Mar 30 2023 03:04 PM
Mar 30 2023 03:04 PM
I have a large report that has 13 columns and 300+ rows that I converted to a table. I'm trying to extract multiple data items from that table to build a new, smaller report. I'm trying to use XLOOKUP and in the formula, I want use the data (ex: Barbara) in the top cell of my new spreadsheet as the name in a named range in the original table, using the XLOOKUP formula below it. Can I use the word "Barbara" in that top cell as the "name of a range" part of a reference? Please help!
Mar 30 2023 05:32 PM - edited Mar 30 2023 08:08 PM
I don't KNOW the answer to your question. I do know what I'd do if I had the question: I'd experiment. Try it out, see if it works. If it does (or, for that matter, if it doesn't) you have your answer.
But I'd also suggest another question for you to consider. Here's what you've written:
I want [to] use the data (ex: Barbara) in the top cell of my new spreadsheet as the name in a named range in the original table, using the XLOOKUP formula below it. Can I use the word "Barbara" in that top cell as the "name of a range" part of a reference?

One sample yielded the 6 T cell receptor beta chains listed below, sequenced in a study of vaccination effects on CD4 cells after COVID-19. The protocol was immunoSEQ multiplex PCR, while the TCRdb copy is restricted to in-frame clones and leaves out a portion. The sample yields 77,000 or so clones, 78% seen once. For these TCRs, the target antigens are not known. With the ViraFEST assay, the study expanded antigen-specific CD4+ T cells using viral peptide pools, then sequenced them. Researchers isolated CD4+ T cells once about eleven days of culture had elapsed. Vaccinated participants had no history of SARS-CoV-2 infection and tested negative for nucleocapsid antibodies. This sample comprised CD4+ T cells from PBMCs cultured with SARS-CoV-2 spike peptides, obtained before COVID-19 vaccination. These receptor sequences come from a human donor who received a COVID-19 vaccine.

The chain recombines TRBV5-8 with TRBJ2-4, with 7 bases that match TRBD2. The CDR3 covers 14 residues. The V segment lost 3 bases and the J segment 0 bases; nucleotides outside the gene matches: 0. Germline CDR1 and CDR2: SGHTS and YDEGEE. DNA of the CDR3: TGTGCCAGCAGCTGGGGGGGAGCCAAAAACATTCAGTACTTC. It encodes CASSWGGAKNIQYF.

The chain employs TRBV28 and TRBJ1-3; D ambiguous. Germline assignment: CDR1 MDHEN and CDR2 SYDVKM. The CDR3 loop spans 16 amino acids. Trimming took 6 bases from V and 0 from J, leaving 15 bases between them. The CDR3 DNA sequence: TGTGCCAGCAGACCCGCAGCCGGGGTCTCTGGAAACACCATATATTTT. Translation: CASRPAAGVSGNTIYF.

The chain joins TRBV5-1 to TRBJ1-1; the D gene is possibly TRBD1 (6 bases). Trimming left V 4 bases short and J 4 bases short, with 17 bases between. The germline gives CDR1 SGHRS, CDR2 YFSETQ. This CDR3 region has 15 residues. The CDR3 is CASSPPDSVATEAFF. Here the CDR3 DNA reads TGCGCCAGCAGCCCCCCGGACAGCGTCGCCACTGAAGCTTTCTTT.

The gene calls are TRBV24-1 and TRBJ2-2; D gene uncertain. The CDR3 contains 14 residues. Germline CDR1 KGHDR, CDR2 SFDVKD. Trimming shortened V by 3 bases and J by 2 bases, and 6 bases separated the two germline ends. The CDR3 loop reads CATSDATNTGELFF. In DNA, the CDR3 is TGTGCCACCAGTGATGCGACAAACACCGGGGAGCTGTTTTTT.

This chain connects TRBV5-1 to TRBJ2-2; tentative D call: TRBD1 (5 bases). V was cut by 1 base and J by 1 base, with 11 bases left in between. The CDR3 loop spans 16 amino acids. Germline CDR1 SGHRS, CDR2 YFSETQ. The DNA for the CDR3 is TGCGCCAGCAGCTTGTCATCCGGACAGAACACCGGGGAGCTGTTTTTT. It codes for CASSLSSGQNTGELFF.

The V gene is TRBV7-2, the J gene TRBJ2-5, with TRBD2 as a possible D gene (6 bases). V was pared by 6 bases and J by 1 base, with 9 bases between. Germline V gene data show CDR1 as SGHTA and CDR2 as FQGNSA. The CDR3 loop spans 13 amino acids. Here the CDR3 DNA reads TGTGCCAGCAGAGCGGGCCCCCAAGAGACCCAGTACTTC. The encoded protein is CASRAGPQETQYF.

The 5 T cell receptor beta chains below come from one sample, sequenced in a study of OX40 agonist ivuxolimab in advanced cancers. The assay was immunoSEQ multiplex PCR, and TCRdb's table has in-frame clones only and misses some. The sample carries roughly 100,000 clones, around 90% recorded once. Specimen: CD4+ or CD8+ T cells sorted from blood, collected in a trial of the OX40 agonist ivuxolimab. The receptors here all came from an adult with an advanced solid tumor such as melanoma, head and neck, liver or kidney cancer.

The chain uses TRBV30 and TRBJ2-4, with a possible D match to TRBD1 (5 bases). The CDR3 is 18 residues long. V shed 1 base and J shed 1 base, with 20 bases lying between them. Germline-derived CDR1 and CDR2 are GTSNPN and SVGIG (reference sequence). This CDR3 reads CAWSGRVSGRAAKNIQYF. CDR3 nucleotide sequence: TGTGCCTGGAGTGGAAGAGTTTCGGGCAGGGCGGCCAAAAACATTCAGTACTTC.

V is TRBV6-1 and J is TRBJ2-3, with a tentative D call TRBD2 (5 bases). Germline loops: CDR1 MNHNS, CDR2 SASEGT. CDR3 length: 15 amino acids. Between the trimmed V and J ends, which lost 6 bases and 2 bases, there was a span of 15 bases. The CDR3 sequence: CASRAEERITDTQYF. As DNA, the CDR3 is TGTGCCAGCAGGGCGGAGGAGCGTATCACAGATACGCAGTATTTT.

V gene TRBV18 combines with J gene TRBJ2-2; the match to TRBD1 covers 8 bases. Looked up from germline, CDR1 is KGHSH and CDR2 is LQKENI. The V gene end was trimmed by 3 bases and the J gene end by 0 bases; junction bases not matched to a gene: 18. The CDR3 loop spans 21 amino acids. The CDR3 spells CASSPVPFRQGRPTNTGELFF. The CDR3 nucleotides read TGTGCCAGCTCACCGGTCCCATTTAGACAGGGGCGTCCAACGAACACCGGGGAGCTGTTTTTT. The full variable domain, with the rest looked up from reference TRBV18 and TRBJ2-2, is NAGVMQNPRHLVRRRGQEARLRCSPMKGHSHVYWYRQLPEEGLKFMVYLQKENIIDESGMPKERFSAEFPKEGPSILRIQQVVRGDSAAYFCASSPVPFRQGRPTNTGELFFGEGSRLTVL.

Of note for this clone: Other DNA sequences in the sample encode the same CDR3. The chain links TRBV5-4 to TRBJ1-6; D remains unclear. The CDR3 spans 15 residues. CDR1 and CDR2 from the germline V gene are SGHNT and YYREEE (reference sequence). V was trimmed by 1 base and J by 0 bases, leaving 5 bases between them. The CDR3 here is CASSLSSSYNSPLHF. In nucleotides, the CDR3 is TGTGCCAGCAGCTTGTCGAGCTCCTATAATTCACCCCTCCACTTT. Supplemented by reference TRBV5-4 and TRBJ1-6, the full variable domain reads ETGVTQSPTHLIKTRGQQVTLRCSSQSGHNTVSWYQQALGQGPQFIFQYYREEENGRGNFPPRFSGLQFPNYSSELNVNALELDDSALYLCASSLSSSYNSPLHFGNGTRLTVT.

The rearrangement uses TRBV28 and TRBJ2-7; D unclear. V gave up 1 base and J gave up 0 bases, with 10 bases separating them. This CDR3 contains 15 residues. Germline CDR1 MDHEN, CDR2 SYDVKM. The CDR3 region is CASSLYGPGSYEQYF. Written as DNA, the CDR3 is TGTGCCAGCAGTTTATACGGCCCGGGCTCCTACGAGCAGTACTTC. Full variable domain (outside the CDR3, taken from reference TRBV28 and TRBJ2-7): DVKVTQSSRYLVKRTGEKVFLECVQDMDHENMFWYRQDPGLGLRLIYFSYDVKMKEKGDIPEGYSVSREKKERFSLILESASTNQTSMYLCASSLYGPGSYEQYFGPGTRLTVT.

Unless there's some compelling reason to use that word in both places, which doesn't appear to be the case, I'd advise against it just to avoid confusion, and that would be my advice even if your experiment (you are going to run that test, aren't you?) shows it could work. It's just not a good idea, because formulas would end up referring to column heading and named range with the same word.
UNLESS what you're talking about is using that name (from the header row of the table) in a formula where it's referring to that whole column or some filtered or criteria-based-selection (e.g., via XMATCH), and then you're not using it as you would any other column heading. I am just adding this paragraph to my original answer because it occurred to me that you may have been asking about something that I take for granted... referring to table headings in formulas, which is entirely doable. But don't use the same name for a named range that isn't the same as the column itself; that just would not make sense.